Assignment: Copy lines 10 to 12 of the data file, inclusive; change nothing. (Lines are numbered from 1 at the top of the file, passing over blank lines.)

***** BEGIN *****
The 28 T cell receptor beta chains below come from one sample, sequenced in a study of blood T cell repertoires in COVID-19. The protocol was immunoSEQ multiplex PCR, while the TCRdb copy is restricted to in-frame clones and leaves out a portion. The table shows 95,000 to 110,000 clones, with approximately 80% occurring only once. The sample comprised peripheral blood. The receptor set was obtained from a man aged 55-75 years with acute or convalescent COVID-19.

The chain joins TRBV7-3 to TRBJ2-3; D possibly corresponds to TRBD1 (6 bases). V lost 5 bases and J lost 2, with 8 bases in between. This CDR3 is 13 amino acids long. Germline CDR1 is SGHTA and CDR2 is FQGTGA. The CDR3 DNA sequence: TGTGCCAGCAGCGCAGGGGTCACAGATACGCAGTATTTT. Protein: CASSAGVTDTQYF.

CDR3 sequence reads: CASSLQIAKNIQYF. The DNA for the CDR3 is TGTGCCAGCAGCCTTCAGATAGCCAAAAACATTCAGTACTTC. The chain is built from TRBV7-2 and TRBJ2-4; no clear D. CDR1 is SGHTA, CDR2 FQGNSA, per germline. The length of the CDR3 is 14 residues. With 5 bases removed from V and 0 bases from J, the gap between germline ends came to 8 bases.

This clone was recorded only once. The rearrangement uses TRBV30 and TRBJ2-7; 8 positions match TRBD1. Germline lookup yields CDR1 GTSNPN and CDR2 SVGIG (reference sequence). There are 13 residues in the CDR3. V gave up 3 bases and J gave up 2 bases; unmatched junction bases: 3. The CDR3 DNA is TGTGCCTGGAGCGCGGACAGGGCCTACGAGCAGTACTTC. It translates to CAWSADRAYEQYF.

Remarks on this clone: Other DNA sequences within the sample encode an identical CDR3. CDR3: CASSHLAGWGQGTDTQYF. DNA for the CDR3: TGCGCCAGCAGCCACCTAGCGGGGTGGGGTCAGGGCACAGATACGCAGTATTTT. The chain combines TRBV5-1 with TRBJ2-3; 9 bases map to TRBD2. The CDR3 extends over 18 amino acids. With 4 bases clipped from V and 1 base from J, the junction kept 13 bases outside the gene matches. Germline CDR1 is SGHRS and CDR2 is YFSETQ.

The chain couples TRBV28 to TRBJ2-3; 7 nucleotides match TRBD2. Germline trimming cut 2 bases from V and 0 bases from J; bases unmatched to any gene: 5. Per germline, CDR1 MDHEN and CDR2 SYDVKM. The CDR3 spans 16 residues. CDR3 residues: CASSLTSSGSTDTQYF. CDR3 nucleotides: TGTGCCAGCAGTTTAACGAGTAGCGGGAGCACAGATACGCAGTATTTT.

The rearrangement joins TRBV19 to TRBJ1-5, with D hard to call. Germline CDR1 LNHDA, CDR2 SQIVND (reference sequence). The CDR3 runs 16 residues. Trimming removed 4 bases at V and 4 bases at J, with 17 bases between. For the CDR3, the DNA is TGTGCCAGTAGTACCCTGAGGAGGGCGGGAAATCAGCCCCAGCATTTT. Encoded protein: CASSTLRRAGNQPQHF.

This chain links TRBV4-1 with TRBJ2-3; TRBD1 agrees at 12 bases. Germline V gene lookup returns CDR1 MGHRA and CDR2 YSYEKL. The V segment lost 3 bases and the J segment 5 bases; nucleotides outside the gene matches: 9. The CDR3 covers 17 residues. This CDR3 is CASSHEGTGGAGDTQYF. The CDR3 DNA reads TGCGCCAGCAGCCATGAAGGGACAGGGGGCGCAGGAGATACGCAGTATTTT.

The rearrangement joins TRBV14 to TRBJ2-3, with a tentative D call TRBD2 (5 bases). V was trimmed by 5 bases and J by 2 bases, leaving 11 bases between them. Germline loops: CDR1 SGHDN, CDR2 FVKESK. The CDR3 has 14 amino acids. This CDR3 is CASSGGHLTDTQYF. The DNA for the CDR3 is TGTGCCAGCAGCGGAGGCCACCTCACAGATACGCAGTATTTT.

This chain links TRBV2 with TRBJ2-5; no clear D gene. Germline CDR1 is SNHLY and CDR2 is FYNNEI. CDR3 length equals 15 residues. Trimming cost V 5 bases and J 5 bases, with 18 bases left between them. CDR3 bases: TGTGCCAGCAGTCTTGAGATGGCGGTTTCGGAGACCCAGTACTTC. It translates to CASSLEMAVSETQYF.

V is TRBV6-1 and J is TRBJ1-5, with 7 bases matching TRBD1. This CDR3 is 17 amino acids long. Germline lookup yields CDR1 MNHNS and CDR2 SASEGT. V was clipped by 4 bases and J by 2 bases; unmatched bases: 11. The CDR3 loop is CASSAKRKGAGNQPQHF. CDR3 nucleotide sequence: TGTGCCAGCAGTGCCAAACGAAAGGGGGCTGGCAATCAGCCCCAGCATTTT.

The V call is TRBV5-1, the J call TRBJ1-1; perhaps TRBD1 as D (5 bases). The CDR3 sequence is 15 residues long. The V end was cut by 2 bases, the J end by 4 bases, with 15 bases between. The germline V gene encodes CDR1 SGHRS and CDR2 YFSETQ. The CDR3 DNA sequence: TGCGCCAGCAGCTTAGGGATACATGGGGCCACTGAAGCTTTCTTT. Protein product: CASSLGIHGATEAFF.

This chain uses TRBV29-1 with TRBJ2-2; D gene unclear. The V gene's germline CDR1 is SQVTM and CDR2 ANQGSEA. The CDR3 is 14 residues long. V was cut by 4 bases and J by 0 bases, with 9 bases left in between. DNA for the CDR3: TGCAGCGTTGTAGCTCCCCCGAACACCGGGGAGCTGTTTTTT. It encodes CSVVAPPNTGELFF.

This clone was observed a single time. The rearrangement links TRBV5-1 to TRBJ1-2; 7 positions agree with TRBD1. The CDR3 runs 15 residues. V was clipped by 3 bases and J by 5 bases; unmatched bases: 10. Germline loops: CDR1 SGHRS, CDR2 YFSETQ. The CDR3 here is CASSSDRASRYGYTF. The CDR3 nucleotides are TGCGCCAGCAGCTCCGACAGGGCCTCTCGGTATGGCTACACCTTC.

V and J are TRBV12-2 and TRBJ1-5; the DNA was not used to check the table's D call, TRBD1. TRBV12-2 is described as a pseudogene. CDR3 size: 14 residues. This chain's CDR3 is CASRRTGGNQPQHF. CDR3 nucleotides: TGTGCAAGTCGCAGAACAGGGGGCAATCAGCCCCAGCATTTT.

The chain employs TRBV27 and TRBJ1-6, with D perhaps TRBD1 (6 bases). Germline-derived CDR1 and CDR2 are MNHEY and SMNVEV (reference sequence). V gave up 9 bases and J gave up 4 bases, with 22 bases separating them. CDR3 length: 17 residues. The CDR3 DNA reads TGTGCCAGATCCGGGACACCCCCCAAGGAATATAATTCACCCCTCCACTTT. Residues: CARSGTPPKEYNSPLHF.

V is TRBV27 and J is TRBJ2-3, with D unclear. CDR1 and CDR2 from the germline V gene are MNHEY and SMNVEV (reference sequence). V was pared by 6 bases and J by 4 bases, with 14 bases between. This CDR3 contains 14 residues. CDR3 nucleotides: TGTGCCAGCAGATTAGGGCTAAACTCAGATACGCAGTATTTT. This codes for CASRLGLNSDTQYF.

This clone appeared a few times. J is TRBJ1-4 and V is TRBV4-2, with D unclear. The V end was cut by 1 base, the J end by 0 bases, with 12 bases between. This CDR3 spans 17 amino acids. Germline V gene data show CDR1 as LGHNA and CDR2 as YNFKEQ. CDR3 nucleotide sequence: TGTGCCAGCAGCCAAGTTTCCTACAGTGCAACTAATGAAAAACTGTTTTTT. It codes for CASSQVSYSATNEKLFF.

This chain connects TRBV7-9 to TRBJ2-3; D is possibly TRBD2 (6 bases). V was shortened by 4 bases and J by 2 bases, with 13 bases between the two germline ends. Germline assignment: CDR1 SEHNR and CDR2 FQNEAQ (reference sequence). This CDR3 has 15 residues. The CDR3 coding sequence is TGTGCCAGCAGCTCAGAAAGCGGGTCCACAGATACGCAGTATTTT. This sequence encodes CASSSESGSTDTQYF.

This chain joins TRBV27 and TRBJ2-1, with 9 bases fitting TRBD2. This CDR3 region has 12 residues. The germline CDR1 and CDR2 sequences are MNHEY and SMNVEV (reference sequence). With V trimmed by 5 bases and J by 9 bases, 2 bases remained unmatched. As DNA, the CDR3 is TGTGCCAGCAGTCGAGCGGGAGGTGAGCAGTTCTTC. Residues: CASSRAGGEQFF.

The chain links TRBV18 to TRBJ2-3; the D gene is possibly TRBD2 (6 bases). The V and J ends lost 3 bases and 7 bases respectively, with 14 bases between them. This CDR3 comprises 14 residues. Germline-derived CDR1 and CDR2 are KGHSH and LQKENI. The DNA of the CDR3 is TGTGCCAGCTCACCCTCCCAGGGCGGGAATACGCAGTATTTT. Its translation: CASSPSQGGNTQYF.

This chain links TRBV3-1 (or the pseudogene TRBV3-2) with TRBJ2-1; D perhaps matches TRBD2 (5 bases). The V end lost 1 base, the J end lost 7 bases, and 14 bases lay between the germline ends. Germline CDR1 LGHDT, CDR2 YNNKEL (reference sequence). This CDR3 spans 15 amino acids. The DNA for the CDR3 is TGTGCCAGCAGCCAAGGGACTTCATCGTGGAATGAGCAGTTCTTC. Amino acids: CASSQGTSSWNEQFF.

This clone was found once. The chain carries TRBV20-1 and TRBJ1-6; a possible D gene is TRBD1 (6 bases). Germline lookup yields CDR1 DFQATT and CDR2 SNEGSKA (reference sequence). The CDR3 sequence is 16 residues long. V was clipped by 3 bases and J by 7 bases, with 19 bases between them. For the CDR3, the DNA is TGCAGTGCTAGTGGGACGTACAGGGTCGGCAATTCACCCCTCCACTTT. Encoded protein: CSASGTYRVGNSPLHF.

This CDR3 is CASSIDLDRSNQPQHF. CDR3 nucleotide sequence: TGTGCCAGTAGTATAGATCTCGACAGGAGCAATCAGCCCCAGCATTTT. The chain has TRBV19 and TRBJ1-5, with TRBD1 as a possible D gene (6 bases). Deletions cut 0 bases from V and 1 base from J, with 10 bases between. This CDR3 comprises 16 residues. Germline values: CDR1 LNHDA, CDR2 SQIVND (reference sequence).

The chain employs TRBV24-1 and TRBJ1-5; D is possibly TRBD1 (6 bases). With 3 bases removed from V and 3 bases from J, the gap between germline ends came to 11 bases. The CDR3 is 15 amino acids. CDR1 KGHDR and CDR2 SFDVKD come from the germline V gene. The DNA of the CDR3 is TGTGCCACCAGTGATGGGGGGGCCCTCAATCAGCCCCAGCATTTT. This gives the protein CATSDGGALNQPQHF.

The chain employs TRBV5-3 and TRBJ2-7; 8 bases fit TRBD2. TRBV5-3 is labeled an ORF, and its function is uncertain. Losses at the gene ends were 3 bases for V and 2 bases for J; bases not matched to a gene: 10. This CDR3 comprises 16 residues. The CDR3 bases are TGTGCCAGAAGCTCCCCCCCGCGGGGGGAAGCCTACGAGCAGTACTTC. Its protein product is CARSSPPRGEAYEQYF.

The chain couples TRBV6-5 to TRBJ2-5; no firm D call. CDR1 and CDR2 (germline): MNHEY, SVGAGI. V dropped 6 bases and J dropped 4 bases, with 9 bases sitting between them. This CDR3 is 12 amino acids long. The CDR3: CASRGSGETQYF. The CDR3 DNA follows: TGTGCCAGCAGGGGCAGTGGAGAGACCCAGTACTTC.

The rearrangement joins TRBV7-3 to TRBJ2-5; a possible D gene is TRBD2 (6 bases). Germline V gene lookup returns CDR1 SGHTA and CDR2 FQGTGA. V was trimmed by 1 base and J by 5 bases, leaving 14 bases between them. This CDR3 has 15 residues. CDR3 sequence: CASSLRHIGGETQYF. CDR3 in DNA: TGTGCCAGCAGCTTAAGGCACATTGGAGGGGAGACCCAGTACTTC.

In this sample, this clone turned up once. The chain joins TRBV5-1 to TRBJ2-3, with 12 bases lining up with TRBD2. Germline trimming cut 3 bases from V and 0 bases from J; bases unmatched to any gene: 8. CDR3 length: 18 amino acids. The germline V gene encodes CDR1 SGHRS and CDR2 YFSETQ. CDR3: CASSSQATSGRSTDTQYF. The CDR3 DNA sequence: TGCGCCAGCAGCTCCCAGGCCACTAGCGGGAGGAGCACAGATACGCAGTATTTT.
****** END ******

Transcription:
This chain links TRBV2 with TRBJ2-5; no clear D gene. Germline CDR1 is SNHLY and CDR2 is FYNNEI. CDR3 length equals 15 residues. Trimming cost V 5 bases and J 5 bases, with 18 bases left between them. CDR3 bases: TGTGCCAGCAGTCTTGAGATGGCGGTTTCGGAGACCCAGTACTTC. It translates to CASSLEMAVSETQYF.

V is TRBV6-1 and J is TRBJ1-5, with 7 bases matching TRBD1. This CDR3 is 17 amino acids long. Germline lookup yields CDR1 MNHNS and CDR2 SASEGT. V was clipped by 4 bases and J by 2 bases; unmatched bases: 11. The CDR3 loop is CASSAKRKGAGNQPQHF. CDR3 nucleotide sequence: TGTGCCAGCAGTGCCAAACGAAAGGGGGCTGGCAATCAGCCCCAGCATTTT.

The V call is TRBV5-1, the J call TRBJ1-1; perhaps TRBD1 as D (5 bases). The CDR3 sequence is 15 residues long. The V end was cut by 2 bases, the J end by 4 bases, with 15 bases between. The germline V gene encodes CDR1 SGHRS and CDR2 YFSETQ. The CDR3 DNA sequence: TGCGCCAGCAGCTTAGGGATACATGGGGCCACTGAAGCTTTCTTT. Protein product: CASSLGIHGATEAFF.